Besides the classical projects that focus on integrating digital and print newsrooms, in the years 2009 and 2010 growing numbers of more extensive projects, i.e. the integration of multiple titles or media brands in one newsroom, have started and are in part already completed. These projects seek to develop an organisational solution for supplying different print media and digital platforms with content from a pool of writers and editors. The scope of such complex projects varies such as integrating newsrooms for a morning and evening edition of one title, or creating one newsroom for a number of different titles, some of which may address various target audiences. In all cases, content was produced by separate teams in the past.
Which models have publishing houses considered for such tasks and subsequently implemented? Some years ago, Die Welt group in Berlin pioneered multi-title newsroom integration. At present there are two further examples in Europe for establishing an integrated multi-title newsroom: the Ringier group in Switzerland with the titles “Blick”, “Blick am Abend”, “Sonntagsblick” and “Blick.ch” as well as Archant Regional of Archant Ltd. in the United Kingdom with the regional titles “Evening News” and “Eastern Daily Press” in Norfolk.
Ringier AG, founded in 1833, is one of Europe’s largest publishing houses and publishes internationally more than 120 magazines and newspaper titles, produces more than 20 TV programmes and operates some 80 websites and mobile platforms. In addition, Ringier owns 11 printing plants in Europe. Ringier’s Blick titles have long been major players in the popular press market in Switzerland. In 2009, a project was initiated with the objective of running the three newspapers and the online portal with a common, integrated newsroom.
One of the most important challenges for this concept was, and still is, the question of how the synergies in a joint newsroom can be utilised, while at the same time retaining the identity of the individual titles. Although all newspapers include the word “Blick” in their titles, there are in part major differences in target audiences, topics, journalistic styles as well as content orientation between the titles. In order to resolve this potential conflict as effectively as possible, core teams have been formed for each title consisting of two to four editors for some desks. Members of these teams are a chief editor responsible for the title concerned as well as other roles, such as designer, managing editor and production specialist who are decisive for the characteristic properties of the title.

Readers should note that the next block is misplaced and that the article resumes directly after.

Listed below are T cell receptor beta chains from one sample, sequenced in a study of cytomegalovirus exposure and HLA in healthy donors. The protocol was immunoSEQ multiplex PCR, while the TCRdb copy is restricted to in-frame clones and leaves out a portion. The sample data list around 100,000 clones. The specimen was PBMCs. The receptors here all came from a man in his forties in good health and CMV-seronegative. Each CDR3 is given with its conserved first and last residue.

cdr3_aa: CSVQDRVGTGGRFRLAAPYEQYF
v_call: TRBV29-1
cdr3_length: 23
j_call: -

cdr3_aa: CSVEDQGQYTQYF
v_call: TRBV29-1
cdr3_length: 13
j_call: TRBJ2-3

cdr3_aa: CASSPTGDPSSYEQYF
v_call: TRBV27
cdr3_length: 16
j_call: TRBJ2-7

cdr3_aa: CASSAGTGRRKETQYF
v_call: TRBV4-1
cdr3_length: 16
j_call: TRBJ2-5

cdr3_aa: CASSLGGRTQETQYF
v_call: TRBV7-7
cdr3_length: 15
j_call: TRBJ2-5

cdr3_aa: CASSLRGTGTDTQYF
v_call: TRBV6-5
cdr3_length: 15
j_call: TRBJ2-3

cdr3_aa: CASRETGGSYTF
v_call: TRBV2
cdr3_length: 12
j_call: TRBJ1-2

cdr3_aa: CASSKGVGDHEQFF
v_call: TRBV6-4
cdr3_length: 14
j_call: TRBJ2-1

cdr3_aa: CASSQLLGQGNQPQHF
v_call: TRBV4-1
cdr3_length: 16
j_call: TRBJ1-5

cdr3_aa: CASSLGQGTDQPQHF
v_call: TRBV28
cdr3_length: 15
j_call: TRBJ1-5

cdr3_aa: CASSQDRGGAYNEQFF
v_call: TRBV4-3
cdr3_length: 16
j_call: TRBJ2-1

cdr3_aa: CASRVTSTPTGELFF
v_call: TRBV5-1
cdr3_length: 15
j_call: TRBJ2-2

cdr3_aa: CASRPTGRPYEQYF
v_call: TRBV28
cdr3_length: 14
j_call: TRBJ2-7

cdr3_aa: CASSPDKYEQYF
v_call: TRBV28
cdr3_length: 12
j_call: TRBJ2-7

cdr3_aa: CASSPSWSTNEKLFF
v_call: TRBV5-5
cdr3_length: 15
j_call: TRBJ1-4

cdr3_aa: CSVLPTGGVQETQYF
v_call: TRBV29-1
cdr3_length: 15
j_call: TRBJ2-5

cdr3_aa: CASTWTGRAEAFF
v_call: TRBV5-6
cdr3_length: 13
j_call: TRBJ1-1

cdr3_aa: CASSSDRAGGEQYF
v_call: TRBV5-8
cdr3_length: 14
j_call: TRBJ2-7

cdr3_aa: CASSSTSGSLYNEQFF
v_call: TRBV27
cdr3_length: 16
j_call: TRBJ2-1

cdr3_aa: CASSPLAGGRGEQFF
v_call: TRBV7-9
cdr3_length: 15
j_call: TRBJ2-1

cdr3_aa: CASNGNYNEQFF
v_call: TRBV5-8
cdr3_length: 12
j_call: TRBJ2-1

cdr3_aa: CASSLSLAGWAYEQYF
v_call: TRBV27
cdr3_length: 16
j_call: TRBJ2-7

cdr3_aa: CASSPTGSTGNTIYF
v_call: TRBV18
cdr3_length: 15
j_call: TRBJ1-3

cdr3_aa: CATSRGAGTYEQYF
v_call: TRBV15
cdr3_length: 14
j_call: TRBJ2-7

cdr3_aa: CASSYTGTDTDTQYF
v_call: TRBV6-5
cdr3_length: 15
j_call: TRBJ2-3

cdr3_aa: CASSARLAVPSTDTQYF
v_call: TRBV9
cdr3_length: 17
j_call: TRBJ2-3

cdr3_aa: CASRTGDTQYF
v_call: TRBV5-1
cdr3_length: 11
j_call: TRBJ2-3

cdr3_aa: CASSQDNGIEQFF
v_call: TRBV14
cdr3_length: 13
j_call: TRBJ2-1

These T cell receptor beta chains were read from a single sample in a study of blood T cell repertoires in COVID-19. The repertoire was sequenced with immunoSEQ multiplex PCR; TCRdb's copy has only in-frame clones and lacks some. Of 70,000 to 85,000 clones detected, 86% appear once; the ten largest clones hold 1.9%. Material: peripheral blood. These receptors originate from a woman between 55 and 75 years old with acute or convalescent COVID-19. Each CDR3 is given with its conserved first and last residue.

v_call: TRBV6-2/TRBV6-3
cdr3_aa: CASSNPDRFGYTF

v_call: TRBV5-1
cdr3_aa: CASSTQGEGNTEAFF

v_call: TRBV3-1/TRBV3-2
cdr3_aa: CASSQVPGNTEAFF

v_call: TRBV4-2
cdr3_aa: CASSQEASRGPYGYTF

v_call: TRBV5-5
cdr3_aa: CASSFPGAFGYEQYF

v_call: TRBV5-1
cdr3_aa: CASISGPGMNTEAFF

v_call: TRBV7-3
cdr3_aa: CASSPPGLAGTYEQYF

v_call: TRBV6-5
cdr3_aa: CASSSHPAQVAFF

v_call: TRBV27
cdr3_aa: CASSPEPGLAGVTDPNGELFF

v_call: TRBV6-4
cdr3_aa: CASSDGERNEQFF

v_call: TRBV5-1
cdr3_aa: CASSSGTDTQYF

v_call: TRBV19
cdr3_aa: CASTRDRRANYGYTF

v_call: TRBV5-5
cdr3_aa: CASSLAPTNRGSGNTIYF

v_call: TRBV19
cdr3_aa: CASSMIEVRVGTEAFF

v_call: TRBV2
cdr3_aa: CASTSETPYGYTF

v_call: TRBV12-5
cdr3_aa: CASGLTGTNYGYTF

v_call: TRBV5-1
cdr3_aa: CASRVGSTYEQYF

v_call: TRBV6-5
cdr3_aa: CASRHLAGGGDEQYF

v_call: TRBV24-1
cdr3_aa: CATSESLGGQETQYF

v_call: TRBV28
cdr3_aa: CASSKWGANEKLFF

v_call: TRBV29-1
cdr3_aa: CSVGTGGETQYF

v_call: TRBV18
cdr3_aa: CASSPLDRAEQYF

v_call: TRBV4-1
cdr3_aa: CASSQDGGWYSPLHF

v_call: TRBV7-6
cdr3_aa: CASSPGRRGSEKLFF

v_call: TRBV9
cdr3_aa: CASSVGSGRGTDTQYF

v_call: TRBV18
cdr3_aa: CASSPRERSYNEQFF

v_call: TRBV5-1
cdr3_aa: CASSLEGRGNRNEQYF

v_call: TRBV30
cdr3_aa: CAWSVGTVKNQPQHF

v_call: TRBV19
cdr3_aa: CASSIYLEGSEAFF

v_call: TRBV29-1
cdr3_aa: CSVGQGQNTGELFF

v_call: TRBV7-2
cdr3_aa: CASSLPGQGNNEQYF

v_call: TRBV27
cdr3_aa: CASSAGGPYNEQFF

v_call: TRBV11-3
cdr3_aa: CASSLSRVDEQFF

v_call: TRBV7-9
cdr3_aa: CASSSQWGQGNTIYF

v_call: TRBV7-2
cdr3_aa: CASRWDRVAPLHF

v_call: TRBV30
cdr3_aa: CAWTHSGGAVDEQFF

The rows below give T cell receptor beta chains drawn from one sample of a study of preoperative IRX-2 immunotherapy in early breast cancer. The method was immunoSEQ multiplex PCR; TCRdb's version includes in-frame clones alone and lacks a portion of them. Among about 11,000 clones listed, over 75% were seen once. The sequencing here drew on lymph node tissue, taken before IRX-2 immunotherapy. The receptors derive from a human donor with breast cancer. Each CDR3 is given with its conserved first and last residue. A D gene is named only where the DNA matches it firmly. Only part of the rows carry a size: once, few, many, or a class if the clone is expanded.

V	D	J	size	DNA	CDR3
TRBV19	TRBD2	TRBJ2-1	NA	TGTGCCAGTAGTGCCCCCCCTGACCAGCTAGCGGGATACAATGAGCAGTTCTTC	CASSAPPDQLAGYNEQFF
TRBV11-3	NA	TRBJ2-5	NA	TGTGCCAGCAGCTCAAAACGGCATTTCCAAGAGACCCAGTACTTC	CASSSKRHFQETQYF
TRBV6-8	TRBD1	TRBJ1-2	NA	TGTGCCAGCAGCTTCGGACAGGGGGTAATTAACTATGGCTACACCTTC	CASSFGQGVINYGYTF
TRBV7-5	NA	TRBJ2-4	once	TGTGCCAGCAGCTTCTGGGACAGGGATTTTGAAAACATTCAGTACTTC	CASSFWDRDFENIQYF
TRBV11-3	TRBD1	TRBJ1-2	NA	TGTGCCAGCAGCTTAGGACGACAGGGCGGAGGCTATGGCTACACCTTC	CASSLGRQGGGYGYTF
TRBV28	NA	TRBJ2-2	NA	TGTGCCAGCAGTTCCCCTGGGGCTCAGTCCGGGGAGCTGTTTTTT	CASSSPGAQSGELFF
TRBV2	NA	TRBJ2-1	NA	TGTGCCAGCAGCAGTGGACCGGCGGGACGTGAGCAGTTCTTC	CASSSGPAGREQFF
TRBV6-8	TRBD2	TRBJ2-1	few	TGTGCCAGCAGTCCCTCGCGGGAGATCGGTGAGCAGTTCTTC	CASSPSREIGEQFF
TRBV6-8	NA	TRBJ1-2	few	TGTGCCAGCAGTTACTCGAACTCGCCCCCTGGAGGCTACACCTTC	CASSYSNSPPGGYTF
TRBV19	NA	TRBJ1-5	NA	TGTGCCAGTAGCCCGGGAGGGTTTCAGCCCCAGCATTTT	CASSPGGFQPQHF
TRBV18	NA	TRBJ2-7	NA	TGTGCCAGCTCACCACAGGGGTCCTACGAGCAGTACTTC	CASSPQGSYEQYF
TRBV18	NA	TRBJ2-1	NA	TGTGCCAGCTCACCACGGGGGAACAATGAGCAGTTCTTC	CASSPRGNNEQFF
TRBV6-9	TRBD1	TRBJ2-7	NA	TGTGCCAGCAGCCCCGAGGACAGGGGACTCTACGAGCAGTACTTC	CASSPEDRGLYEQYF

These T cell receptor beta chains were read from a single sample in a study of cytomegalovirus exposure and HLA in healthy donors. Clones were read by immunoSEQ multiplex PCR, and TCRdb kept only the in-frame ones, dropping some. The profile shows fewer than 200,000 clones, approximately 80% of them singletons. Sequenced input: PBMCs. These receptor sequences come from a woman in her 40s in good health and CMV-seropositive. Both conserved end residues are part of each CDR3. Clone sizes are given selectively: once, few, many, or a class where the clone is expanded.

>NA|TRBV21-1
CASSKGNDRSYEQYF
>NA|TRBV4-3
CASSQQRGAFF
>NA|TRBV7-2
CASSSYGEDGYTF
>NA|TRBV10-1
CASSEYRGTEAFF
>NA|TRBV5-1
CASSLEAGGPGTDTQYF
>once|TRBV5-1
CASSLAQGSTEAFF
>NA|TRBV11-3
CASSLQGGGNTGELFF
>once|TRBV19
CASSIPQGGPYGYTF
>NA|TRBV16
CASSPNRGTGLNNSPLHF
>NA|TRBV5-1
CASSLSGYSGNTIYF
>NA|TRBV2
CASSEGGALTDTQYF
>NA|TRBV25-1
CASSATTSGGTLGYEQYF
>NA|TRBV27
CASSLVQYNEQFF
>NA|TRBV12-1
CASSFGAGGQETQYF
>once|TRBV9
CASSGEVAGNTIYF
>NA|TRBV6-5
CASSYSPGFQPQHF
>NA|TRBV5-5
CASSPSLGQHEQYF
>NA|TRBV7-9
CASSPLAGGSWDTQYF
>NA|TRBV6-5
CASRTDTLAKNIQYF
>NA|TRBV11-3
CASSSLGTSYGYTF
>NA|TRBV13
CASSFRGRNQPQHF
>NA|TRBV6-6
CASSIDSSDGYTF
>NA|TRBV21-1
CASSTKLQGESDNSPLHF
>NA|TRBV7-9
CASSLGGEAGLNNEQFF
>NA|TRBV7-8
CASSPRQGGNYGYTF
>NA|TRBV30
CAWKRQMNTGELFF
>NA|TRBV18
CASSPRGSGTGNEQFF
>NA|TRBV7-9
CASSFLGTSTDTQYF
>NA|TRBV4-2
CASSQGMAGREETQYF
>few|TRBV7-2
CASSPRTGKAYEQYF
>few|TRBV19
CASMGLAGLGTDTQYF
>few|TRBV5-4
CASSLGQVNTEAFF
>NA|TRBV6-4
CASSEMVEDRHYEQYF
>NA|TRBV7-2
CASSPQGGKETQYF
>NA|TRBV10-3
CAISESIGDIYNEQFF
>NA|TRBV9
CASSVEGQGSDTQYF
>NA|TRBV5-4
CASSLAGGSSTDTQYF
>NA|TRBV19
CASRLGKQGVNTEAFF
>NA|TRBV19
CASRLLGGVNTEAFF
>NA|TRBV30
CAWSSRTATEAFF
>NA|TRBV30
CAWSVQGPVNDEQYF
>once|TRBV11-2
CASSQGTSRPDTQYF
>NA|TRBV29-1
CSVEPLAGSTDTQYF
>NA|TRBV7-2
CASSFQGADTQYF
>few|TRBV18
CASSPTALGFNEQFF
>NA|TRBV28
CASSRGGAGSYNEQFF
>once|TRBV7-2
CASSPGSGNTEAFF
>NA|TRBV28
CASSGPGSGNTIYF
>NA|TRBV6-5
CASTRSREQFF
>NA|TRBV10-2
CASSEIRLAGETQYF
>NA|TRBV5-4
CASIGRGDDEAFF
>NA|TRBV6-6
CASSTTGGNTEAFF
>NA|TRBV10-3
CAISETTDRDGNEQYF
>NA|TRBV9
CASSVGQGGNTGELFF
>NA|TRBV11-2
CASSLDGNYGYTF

Most sections in the Blick group are fully integrated, and each editor is responsible for producing contents for each title. Depending on the job assignment, this can be for just one product, or a story is produced for one title and adapted as required for other titles. But in order to retain the ‘DNA’ of a title at section level, some sections continue to have editors specifically for certain titles who produce contents exclusively for one title. For example, this solution is put into practice at the politics section. This type of hybrid system allows both: to use the synergies of a large-scale common newsroom and at the same time retain the specific brand characteristics of a title, i.e. the specific style concerned.
The second recent example of a complex reorganisation is located in the east of England. In Norfolk County, Archant Regional publishes two daily newspapers and their corresponding websites as well as a series of weekly titles. The “Eastern Daily Press” is a morning quality newspaper for city and rural regions. The “Evening News” is published early in the afternoon, features a popular style of journalism and has more focuse on urban areas. In this case, the objective was that a common newsroom should supply multi-titles with content at the same time ensuring each brand gets the requsite focus. This is made possible by each daily brand their own “brand editor” who is also responsible for the digital version of their title.
The different sections are fully integrated as regards titles and platforms, there are no longer any section editors working exclusively for just one title. In order to optimally supply the news-driven titles for both print and digital by using the existing newsroom resources, even the “fast-moving” news sections works with exceptionally intensive content planning. Although the news sections process large volumes of the latest content, a lot of content is based on plannable events, such as press conferences and other fixed events. With this hypothesis as a basis, the positions of a “planning senior content editor” and a “day senior content editor” were called into being.